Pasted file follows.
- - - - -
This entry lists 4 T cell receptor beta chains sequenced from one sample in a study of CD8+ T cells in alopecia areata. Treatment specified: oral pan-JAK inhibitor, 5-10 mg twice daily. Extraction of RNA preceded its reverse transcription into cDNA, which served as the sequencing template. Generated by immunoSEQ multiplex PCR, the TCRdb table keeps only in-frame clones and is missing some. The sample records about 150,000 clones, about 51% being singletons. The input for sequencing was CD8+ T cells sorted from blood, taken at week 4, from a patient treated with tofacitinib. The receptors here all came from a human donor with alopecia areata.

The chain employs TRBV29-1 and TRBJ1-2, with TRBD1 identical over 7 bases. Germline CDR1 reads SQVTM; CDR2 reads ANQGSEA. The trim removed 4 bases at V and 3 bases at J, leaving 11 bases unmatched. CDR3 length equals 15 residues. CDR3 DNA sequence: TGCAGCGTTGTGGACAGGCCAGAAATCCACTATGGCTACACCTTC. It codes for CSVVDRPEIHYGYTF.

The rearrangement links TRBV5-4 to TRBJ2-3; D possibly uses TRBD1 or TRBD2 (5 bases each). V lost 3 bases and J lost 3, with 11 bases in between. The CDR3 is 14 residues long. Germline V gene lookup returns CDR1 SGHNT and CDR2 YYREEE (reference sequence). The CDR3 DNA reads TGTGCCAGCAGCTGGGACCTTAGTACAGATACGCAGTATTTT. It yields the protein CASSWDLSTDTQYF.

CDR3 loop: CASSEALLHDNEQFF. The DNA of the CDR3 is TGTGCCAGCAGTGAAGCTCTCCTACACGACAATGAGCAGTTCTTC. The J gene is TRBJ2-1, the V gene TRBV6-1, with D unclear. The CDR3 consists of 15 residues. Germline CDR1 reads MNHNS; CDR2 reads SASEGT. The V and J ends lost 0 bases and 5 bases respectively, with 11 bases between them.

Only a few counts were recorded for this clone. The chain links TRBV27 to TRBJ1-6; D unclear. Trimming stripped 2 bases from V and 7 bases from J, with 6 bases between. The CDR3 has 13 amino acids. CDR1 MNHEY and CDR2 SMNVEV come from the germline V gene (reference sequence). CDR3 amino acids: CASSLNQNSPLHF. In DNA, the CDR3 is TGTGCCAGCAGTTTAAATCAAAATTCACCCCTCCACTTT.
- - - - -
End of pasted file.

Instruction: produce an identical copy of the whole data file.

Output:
This entry lists 4 T cell receptor beta chains sequenced from one sample in a study of CD8+ T cells in alopecia areata. Treatment specified: oral pan-JAK inhibitor, 5-10 mg twice daily. Extraction of RNA preceded its reverse transcription into cDNA, which served as the sequencing template. Generated by immunoSEQ multiplex PCR, the TCRdb table keeps only in-frame clones and is missing some. The sample records about 150,000 clones, about 51% being singletons. The input for sequencing was CD8+ T cells sorted from blood, taken at week 4, from a patient treated with tofacitinib. The receptors here all came from a human donor with alopecia areata.

The chain employs TRBV29-1 and TRBJ1-2, with TRBD1 identical over 7 bases. Germline CDR1 reads SQVTM; CDR2 reads ANQGSEA. The trim removed 4 bases at V and 3 bases at J, leaving 11 bases unmatched. CDR3 length equals 15 residues. CDR3 DNA sequence: TGCAGCGTTGTGGACAGGCCAGAAATCCACTATGGCTACACCTTC. It codes for CSVVDRPEIHYGYTF.

The rearrangement links TRBV5-4 to TRBJ2-3; D possibly uses TRBD1 or TRBD2 (5 bases each). V lost 3 bases and J lost 3, with 11 bases in between. The CDR3 is 14 residues long. Germline V gene lookup returns CDR1 SGHNT and CDR2 YYREEE (reference sequence). The CDR3 DNA reads TGTGCCAGCAGCTGGGACCTTAGTACAGATACGCAGTATTTT. It yields the protein CASSWDLSTDTQYF.

CDR3 loop: CASSEALLHDNEQFF. The DNA of the CDR3 is TGTGCCAGCAGTGAAGCTCTCCTACACGACAATGAGCAGTTCTTC. The J gene is TRBJ2-1, the V gene TRBV6-1, with D unclear. The CDR3 consists of 15 residues. Germline CDR1 reads MNHNS; CDR2 reads SASEGT. The V and J ends lost 0 bases and 5 bases respectively, with 11 bases between them.

Only a few counts were recorded for this clone. The chain links TRBV27 to TRBJ1-6; D unclear. Trimming stripped 2 bases from V and 7 bases from J, with 6 bases between. The CDR3 has 13 amino acids. CDR1 MNHEY and CDR2 SMNVEV come from the germline V gene (reference sequence). CDR3 amino acids: CASSLNQNSPLHF. In DNA, the CDR3 is TGTGCCAGCAGTTTAAATCAAAATTCACCCCTCCACTTT.